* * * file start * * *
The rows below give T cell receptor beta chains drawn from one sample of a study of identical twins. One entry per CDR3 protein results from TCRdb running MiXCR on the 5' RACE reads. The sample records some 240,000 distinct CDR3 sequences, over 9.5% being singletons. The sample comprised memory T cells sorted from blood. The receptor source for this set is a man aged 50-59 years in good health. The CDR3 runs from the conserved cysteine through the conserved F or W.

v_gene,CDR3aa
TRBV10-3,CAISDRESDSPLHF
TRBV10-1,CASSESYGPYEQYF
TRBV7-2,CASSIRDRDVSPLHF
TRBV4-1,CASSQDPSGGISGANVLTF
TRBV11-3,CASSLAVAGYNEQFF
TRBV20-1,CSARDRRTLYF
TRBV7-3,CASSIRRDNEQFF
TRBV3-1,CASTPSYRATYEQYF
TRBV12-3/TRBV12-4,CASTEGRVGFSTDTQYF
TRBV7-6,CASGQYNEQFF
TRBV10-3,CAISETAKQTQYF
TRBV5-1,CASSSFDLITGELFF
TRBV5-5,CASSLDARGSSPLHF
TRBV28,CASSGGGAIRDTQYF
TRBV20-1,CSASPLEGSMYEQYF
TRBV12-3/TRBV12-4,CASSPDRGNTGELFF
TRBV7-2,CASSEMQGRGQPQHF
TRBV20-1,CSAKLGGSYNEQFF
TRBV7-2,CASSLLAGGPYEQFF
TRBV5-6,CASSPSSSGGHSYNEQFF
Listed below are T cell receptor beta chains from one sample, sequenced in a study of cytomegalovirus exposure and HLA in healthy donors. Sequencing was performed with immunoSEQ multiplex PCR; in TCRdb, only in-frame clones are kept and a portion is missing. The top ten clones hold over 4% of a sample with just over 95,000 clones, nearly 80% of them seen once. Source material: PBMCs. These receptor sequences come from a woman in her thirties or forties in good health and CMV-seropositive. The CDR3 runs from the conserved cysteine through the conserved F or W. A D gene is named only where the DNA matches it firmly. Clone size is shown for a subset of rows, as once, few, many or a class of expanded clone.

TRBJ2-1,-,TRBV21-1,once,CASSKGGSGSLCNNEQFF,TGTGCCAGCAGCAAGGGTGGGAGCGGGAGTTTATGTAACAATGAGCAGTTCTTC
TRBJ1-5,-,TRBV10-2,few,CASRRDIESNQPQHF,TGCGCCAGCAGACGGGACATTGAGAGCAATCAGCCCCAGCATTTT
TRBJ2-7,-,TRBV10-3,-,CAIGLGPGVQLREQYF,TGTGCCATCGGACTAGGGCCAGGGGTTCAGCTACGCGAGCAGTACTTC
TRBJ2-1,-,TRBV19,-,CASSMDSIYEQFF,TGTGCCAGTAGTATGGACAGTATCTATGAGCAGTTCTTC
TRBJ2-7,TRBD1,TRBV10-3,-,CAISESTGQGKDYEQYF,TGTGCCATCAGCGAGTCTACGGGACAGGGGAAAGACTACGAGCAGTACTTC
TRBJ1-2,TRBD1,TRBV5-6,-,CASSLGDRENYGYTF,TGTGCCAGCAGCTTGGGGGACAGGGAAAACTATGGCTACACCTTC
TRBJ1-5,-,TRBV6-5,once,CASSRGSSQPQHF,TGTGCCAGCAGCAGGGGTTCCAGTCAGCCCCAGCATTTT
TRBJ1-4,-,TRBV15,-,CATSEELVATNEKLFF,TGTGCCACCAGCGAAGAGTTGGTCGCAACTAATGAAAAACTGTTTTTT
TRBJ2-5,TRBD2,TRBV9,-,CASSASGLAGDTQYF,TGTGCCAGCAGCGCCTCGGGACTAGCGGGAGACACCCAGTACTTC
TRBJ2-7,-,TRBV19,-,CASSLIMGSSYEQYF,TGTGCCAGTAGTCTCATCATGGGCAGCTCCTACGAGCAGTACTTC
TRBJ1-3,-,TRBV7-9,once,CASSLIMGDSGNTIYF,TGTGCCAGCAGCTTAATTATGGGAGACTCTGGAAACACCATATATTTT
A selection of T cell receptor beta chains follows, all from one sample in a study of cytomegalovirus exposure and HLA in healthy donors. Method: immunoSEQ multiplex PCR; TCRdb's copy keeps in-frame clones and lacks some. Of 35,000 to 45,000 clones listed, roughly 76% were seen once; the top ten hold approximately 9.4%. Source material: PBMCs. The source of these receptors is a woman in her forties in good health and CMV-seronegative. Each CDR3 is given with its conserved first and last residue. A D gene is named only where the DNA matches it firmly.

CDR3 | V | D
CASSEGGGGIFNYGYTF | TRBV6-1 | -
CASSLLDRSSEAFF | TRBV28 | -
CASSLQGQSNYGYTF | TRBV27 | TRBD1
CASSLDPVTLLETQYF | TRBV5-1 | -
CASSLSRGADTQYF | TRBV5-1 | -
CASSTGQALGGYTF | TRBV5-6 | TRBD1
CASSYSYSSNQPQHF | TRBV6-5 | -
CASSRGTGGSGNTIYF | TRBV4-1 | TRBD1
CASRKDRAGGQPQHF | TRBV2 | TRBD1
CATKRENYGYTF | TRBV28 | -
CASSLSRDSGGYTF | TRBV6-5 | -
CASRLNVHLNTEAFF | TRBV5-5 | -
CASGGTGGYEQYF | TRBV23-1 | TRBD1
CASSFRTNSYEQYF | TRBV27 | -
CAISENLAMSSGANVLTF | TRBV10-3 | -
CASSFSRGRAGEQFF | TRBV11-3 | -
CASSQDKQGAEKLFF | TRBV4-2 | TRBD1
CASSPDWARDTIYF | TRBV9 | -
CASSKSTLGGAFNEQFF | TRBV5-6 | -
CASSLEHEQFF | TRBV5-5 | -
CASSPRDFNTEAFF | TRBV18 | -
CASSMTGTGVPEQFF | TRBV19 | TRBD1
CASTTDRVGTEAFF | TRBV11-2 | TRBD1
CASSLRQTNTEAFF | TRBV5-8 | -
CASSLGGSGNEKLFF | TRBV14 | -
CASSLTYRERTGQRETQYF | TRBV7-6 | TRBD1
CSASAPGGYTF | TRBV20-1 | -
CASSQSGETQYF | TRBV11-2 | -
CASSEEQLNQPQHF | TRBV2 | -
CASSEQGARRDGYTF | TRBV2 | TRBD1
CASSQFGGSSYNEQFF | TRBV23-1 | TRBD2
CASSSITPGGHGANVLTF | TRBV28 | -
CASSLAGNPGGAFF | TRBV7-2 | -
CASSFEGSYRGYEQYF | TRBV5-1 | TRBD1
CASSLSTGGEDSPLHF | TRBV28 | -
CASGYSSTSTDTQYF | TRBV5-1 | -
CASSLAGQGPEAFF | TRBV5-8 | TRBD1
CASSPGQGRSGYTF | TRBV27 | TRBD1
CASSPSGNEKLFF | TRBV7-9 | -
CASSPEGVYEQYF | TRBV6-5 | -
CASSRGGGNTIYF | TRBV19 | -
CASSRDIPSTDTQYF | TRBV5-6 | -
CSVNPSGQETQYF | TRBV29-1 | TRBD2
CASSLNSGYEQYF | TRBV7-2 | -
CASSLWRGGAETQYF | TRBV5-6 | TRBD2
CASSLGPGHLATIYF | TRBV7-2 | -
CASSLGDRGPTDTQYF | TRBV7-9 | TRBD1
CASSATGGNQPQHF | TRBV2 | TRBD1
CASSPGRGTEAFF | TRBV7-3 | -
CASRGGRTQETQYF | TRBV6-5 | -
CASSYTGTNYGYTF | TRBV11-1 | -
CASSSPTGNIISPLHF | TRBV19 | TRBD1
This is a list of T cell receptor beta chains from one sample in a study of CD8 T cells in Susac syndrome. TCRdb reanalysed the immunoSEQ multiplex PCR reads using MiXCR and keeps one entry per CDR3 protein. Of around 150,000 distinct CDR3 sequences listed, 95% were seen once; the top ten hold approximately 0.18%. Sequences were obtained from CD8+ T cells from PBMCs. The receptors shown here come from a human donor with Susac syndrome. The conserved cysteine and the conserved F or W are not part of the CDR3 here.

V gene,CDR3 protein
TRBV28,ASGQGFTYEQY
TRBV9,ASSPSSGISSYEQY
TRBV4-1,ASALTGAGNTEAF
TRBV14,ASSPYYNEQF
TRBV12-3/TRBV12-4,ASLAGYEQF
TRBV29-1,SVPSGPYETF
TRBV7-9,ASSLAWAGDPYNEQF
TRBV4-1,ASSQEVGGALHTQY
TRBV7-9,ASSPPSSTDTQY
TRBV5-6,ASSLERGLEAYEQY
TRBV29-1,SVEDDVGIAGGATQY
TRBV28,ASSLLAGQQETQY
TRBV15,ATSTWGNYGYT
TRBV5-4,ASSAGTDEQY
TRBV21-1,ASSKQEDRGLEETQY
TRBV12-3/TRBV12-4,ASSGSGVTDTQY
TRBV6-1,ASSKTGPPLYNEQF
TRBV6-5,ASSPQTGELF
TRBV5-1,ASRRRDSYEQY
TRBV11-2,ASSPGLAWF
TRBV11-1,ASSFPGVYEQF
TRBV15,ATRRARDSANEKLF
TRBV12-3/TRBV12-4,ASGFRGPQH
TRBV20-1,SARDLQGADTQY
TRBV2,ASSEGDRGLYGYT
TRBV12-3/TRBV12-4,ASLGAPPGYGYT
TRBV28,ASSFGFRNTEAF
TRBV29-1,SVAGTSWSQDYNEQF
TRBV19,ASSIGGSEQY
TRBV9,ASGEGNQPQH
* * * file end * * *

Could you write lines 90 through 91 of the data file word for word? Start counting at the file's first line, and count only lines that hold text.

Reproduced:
V gene,CDR3 protein
TRBV28,ASGQGFTYEQY